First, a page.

CJK 05. Testosterone & PDE5I for ED & LUTS

CJK 05. Testosterone & PDE5I for ED & LUTS

Akira Tsujimura

Department of Urology, Osaka University Hospital, Osaka, Japan

It is well known that testosterone, which decreases with aging, plays many physiological roles in various organs. Late-onset hypogonadism (LOH) has received widespread attention in the last few years. Recently, the clinical practice manual for LOH was written and published by a collaborative team from the Japanese Urological Association and the Japanese Society for the Study of the Aging Male to recommend standard procedures for diagnosis, treatment, prevention and monitoring of adverse reactions due to testosterone replacement therapy (TRT), and post-treatment assessment. Several LOH symptoms have been reported to be improved by TRT. Testosterone is also thought to be an important determinant of prostate growth. Thus, it is thought to contribute to the development and maintenance of lower urinary tract symptom (LUTS) secondary to benign prostatic hypertrophy (BPH), which is very common among aging men. However, it was recently reported that the Impact of prostate symptom score (IPSS) showed a significant decrease after TRT for 12 months in Japanese patients. Thus, the effect of testosterone on LUTS is still controversial.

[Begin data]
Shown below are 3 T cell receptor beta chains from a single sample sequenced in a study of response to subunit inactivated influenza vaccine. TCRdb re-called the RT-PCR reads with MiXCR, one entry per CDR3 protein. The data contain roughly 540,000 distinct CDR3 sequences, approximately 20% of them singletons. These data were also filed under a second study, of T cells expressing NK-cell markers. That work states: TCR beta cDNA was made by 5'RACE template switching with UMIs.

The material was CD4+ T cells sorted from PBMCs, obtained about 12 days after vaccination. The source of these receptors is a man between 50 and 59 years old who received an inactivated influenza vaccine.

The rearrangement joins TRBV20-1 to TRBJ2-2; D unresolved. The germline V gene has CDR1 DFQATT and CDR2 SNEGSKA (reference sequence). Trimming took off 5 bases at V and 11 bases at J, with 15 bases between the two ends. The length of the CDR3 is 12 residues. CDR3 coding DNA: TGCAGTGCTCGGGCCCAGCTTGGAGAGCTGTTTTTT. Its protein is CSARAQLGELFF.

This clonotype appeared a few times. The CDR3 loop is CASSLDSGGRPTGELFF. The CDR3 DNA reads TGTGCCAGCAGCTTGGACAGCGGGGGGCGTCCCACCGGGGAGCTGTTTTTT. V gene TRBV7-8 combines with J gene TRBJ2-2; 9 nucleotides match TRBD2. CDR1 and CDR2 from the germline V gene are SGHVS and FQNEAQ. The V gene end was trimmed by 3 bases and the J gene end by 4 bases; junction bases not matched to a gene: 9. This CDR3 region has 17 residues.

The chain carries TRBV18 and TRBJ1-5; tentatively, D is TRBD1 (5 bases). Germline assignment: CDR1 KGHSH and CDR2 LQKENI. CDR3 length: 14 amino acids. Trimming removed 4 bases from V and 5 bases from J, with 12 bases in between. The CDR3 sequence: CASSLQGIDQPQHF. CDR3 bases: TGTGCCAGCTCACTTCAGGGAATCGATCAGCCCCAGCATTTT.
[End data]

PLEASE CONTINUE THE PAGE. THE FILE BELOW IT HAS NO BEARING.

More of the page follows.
Phosphodiesterase (PDE) enzymes are involved in the regulation of the nitric oxide (NO)-cycling GMP protein kinase pathway and influence smooth muscle tone. Sildenafil, the first PDE type 5 inhibitor (PDE5I), was originally developed and studied as a cardiovascular medication. After that, because the NO system has been well characterized as the main regulator of penile corporal smooth muscle relaxation and resultant erection, PDE5Is have been used for improving the action of NO through NO cycling guanosine monophosphate (cGMP) pathway on penile smooth muscle cells. At present, on-demand PDE5Is are the first line treatment for erectile dysfunction (ED). Furthermore, PDE5Is have recently gained much interest in urological field because they can improve not only ED symptoms but also LUTS. It was shown that PDE5 is located in the transition zone of the human prostate and the human bladder neck is supplied by NO synthase (NOS)-containing nerves. NO is a major regulator of smooth muscle contractility in the prostate as well as penis. In several studies, PDE5Is had a significant effect on LUTS, with a magnitude of improvement in IPSS.

In this session, I would like to introduce several data of the treatment for patients with ED and LUTS by testosterone and PDE5I.

DOI: 10.3978/j.issn.2223-4683.2012.s243

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